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Information creates relative bargaining power in vendor negotiations

Katharine V. Macy (University Library Indiana University – Purdue University Indianapolis, Indianapolis, Indiana, USA)

The Bottom Line

ISSN: 0888-045X

Article publication date: 14 May 2018

Issue publication date: 19 June 2018




This paper aims to examine how libraries can create relative bargaining power and presents a methodology for analyzing collections and preparing for negotiations.


A brief literature review of the current state of collection budgets and electronic resource prices is presented prior to proposing a methodology based on business analysis frameworks and techniques.


Electronic resource subscription prices are increasing at a rate significantly higher than inflation, while collection budgets grow slowly, remain stagnant or decrease. Academic libraries have the ability to counteract this trend by creating relative bargaining power through organizational efforts that take advantage of size and concentration (e.g. consortia), vertical integration through practices such as library publishing and open access and through individual efforts using information. This paper proposes metrics and methodologies that librarians can use to analyze their collections, set negotiation priorities and prepare for individual resource negotiations to create relative bargaining power.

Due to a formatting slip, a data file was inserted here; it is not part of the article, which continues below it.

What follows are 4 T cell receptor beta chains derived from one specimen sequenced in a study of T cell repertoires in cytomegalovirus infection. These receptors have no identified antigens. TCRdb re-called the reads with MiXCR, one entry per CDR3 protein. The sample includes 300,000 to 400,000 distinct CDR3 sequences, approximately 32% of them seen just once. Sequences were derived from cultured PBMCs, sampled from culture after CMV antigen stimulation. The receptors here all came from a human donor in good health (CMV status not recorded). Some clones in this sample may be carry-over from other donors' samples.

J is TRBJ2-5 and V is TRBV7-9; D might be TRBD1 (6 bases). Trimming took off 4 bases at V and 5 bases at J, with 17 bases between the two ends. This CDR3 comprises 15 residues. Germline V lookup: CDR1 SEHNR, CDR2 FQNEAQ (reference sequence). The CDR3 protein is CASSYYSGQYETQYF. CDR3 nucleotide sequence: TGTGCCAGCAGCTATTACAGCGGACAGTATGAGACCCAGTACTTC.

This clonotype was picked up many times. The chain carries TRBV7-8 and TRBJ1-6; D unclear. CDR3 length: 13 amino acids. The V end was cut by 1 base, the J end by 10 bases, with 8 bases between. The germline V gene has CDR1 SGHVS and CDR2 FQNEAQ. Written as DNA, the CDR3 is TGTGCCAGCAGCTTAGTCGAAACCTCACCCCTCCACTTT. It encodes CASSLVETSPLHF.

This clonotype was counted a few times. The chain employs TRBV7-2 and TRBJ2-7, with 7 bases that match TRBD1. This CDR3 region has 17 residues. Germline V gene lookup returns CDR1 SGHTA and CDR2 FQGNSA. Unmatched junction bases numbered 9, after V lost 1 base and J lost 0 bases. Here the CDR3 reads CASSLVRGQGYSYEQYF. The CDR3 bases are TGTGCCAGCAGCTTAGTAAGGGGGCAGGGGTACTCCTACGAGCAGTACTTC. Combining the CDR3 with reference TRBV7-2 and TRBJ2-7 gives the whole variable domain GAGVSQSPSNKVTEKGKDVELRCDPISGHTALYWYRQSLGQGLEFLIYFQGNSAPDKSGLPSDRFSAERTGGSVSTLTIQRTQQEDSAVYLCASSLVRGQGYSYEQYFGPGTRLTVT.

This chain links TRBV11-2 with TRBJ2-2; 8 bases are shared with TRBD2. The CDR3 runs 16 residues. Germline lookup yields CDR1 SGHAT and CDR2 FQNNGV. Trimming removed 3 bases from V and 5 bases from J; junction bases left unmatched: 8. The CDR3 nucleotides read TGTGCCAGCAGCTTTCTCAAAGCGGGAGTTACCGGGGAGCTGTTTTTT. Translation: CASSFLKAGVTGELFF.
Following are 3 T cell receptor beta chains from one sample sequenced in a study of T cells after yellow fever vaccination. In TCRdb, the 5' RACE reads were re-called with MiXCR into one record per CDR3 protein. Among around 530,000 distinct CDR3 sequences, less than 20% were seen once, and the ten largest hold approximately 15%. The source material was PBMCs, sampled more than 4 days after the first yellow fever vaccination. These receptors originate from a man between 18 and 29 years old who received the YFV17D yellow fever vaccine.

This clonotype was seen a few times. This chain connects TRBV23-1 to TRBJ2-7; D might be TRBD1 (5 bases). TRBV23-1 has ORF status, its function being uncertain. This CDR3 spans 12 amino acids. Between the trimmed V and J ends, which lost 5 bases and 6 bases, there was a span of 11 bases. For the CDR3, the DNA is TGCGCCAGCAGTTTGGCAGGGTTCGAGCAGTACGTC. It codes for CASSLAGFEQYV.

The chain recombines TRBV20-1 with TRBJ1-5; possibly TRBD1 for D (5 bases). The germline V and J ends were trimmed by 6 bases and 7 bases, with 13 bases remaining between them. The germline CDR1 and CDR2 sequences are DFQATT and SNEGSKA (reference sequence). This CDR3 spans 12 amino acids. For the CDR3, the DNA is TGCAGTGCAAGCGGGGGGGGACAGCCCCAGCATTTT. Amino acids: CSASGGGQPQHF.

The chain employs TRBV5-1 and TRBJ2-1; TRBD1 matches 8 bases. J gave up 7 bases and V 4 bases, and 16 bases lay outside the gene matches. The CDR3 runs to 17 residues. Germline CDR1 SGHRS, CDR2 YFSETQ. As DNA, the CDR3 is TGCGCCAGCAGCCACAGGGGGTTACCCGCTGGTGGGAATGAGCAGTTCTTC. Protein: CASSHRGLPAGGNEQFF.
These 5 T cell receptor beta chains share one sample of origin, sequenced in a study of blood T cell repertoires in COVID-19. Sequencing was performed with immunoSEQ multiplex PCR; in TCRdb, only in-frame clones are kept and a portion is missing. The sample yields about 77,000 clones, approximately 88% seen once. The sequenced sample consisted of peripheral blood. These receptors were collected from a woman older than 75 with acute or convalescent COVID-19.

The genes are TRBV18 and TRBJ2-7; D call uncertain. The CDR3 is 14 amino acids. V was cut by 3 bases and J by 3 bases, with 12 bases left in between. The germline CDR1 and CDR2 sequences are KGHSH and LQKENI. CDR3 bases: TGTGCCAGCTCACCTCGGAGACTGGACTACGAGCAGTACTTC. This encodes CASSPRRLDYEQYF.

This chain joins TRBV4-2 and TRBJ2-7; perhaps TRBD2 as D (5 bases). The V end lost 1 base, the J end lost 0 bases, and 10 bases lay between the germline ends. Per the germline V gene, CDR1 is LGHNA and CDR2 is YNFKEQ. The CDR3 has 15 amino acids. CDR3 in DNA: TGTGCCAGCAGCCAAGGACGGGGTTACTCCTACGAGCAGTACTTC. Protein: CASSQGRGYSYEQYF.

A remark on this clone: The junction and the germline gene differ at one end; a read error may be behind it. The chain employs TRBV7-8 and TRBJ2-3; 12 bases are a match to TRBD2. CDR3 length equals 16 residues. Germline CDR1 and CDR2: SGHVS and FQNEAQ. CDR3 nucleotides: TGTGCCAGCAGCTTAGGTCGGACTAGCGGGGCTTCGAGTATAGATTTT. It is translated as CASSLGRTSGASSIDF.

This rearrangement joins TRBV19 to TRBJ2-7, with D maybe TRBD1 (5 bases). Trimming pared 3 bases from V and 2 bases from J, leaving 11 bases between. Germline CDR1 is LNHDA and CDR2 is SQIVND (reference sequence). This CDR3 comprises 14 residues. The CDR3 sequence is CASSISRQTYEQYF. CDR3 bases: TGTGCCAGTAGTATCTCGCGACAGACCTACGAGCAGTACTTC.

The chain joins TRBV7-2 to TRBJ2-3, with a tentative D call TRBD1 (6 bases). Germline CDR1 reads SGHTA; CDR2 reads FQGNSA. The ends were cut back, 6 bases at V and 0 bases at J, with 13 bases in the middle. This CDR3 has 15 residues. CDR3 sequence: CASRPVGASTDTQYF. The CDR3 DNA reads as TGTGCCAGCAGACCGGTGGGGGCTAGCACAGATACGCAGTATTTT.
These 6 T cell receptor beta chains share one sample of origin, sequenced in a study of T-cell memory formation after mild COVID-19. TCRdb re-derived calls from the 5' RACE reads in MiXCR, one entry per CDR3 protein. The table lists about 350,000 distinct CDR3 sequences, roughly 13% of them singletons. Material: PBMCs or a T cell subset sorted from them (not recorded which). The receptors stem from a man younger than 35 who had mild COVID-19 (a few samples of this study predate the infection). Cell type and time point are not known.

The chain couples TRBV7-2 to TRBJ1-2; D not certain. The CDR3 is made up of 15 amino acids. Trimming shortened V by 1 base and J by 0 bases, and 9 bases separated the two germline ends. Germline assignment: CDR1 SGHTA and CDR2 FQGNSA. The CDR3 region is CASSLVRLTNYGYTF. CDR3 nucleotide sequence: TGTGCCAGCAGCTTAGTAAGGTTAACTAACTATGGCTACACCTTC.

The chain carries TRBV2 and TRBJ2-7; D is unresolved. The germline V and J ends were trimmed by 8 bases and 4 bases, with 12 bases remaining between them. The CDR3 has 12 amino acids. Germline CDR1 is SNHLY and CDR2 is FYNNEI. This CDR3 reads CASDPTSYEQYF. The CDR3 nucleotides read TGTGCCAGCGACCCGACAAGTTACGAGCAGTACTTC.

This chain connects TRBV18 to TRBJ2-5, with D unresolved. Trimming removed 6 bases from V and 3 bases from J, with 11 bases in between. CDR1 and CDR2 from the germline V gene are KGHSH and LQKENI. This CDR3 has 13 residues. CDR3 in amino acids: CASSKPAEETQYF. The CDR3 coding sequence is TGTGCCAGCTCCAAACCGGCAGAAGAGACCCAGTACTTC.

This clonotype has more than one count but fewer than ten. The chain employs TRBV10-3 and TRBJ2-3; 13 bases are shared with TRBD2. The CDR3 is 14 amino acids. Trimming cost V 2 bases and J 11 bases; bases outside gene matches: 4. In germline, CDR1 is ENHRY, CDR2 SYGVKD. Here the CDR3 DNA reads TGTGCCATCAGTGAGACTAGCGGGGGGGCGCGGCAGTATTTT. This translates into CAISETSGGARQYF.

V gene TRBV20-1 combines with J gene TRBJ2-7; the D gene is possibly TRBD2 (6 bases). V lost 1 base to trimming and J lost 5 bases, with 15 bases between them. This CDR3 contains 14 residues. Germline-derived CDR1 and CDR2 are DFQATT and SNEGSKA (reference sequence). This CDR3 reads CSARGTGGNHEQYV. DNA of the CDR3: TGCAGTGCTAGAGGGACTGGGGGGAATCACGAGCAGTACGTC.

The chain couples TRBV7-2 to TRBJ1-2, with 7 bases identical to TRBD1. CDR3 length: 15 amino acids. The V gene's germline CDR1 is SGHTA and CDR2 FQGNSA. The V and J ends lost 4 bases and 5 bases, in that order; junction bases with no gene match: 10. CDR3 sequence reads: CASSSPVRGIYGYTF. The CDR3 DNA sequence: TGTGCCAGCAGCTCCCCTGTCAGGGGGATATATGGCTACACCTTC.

Practical implications

The proposed methodology enables librarians and buyers of information resources to harness the information available about their electronic resource collections to better position themselves when entering negotiations with vendors.


This paper presents metrics, some not commonly used (i.e. average annual price increase/decrease), that aid in understanding price sensitivity. Pareto analysis has been traditionally used to analyze usage, but this paper suggests using it in relation to costs and budgets for setting negotiation priorities.



Macy, K.V. (2018), "Information creates relative bargaining power in vendor negotiations", The Bottom Line, Vol. 31 No. 2, pp. 137-149.



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